• High-frequency monitoring
  • Long-term water quality time series
  • Phosphorus and nitrogen

Cite this

Bieroza, M.Z. ; Heathwaite, A.L. ; Bechmann, M. ; Kyllmar, K. ; Jordan, P. / The concentration-discharge slope as a tool for water quality management. In: Science of the Total Environment. 2018 ; Vol. 630. pp. 738 - 749.
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The concentration-discharge slope as a tool for water quality management. / Bieroza, M.Z.; Heathwaite, A.L.; Bechmann, M.; Kyllmar, K.; Jordan, P.

In: Science of the Total Environment, Vol. 630, 27.02.2018, p. 738 - 749.

Research output: Contribution to journalArticle

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T1 - The concentration-discharge slope as a tool for water quality management

AU - Bieroza, M.Z.

AU - Heathwaite, A.L.

AU - Bechmann, M.

AU - Kyllmar, K.

AU - Jordan, P.

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Y1 - 2018/2/27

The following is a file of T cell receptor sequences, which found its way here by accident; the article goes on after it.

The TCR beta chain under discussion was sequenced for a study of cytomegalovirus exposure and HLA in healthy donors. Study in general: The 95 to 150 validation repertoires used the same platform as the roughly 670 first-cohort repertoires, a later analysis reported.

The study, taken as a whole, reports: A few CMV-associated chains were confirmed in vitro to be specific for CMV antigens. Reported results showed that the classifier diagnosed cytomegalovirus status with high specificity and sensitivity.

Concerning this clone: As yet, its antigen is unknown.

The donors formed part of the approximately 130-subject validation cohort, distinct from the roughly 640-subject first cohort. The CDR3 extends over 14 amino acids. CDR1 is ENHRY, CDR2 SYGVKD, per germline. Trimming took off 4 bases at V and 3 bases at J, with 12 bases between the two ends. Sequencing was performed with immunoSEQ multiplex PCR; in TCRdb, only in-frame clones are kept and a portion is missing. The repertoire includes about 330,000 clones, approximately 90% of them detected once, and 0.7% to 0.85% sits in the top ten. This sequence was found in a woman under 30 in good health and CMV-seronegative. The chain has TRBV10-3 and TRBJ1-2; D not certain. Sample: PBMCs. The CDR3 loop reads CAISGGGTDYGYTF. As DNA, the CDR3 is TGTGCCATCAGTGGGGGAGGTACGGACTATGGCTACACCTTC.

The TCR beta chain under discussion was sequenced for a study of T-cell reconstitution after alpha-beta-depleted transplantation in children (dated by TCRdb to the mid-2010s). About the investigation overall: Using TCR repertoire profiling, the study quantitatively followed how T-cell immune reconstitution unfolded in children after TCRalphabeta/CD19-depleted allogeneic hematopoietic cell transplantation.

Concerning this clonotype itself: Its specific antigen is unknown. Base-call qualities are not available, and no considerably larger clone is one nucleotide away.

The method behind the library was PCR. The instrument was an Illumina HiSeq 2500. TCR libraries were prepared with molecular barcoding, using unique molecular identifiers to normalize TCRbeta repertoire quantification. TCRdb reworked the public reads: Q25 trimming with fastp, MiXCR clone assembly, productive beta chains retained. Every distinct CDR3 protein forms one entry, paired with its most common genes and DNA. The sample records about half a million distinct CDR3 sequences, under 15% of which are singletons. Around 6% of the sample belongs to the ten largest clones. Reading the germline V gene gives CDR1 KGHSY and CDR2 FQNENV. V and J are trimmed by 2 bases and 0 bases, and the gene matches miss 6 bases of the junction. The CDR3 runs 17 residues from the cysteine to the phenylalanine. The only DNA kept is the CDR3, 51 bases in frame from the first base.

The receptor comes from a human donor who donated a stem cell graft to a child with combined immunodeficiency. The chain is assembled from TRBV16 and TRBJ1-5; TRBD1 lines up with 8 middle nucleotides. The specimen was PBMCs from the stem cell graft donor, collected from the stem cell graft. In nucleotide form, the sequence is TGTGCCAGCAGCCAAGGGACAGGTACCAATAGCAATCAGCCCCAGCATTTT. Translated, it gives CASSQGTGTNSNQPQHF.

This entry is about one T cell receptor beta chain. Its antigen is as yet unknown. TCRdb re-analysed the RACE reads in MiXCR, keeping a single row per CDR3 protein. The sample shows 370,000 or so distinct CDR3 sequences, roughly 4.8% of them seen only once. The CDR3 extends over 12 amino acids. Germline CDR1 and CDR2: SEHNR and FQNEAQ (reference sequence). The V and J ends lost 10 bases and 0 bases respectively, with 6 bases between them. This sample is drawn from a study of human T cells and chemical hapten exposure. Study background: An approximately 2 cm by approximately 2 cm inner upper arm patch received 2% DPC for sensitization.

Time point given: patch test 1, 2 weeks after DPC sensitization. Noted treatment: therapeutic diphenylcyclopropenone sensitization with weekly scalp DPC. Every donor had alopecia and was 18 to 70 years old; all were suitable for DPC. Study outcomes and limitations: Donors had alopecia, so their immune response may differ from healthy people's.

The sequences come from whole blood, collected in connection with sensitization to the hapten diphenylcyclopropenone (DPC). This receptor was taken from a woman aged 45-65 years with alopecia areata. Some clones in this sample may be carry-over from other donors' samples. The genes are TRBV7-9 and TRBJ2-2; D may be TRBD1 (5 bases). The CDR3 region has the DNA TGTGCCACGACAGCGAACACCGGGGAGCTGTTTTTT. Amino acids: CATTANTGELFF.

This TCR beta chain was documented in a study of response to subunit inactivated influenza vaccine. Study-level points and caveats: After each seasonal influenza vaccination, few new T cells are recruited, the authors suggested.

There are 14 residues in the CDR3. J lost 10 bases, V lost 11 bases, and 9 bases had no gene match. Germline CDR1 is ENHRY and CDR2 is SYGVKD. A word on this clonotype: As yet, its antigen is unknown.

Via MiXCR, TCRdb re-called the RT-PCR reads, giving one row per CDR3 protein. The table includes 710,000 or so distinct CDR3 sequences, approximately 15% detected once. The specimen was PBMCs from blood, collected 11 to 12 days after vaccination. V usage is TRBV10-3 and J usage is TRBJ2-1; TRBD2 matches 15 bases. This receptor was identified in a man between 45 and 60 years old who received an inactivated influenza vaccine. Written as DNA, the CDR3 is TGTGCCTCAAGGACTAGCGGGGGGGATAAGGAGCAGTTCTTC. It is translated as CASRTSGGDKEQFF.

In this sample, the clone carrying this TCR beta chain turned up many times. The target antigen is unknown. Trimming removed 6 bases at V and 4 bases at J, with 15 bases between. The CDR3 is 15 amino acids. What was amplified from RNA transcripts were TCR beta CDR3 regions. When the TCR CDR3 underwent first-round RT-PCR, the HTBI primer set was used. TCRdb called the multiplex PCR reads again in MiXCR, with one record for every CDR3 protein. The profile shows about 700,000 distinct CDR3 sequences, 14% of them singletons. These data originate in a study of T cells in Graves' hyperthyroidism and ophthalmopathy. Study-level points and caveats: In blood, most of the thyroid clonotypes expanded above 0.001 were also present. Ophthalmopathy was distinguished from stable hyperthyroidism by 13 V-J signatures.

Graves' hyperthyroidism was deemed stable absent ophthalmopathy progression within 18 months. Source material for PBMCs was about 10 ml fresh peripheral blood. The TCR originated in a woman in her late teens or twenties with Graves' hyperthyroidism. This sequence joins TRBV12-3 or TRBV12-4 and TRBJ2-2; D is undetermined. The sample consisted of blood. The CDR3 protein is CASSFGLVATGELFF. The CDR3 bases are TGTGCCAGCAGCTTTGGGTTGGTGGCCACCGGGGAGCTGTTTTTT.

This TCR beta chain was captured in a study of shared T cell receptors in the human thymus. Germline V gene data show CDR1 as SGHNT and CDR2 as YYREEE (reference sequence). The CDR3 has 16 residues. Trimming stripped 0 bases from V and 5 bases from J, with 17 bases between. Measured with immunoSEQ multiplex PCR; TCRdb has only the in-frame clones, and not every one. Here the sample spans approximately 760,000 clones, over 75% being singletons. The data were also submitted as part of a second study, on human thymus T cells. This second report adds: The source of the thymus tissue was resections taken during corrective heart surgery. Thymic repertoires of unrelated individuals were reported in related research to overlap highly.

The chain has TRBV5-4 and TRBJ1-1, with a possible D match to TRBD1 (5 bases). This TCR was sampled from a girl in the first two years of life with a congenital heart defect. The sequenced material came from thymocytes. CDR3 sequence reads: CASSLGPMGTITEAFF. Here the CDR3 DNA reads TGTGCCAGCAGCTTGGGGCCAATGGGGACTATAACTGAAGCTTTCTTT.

N2 - Abstract Recent technological breakthroughs of optical sensors and analysers have enabled matching the water quality measurement interval to the time scales of stream flow changes and led to an improved understanding of spatially and temporally heterogeneous sources and delivery pathways for many solutes and particulates. This new ability to match the chemograph with the hydrograph has promoted renewed interest in the concentration-discharge (c-q) relationship and its value in characterizing catchment storage, time lags and legacy effects for both weathering products and anthropogenic pollutants. In this paper we evaluated the stream c-q relationships for a number of water quality determinands (phosphorus, suspended sediments, nitrogen) in intensively managed agricultural catchments based on both high-frequency (sub-hourly) and long-term low-frequency (fortnightly-monthly) routine monitoring data. We used resampled high-frequency data to test the uncertainty in water quality parameters (e.g. mean, 95th percentile and load) derived from low-frequency sub-datasets. We showed that the uncertainty in water quality parameters increases with reduced sampling frequency as a function of the c-q slope. We also showed that different sources and delivery pathways control c-q relationship for different solutes and particulates. Secondly, we evaluated the variation in c-q slopes derived from the long-term low-frequency data for different determinands and catchments and showed strong chemostatic behaviour for phosphorus and nitrogen due to saturation and agricultural legacy effects. The c-q slope analysis can provide an effective tool to evaluate the current monitoring networks and the effectiveness of water management interventions. This research highlights how improved understanding of solute and particulate dynamics obtained with optical sensors and analysers can be used to understand patterns in long-term water quality time series, reduce the uncertainty in the monitoring data and to manage eutrophication in agricultural catchments.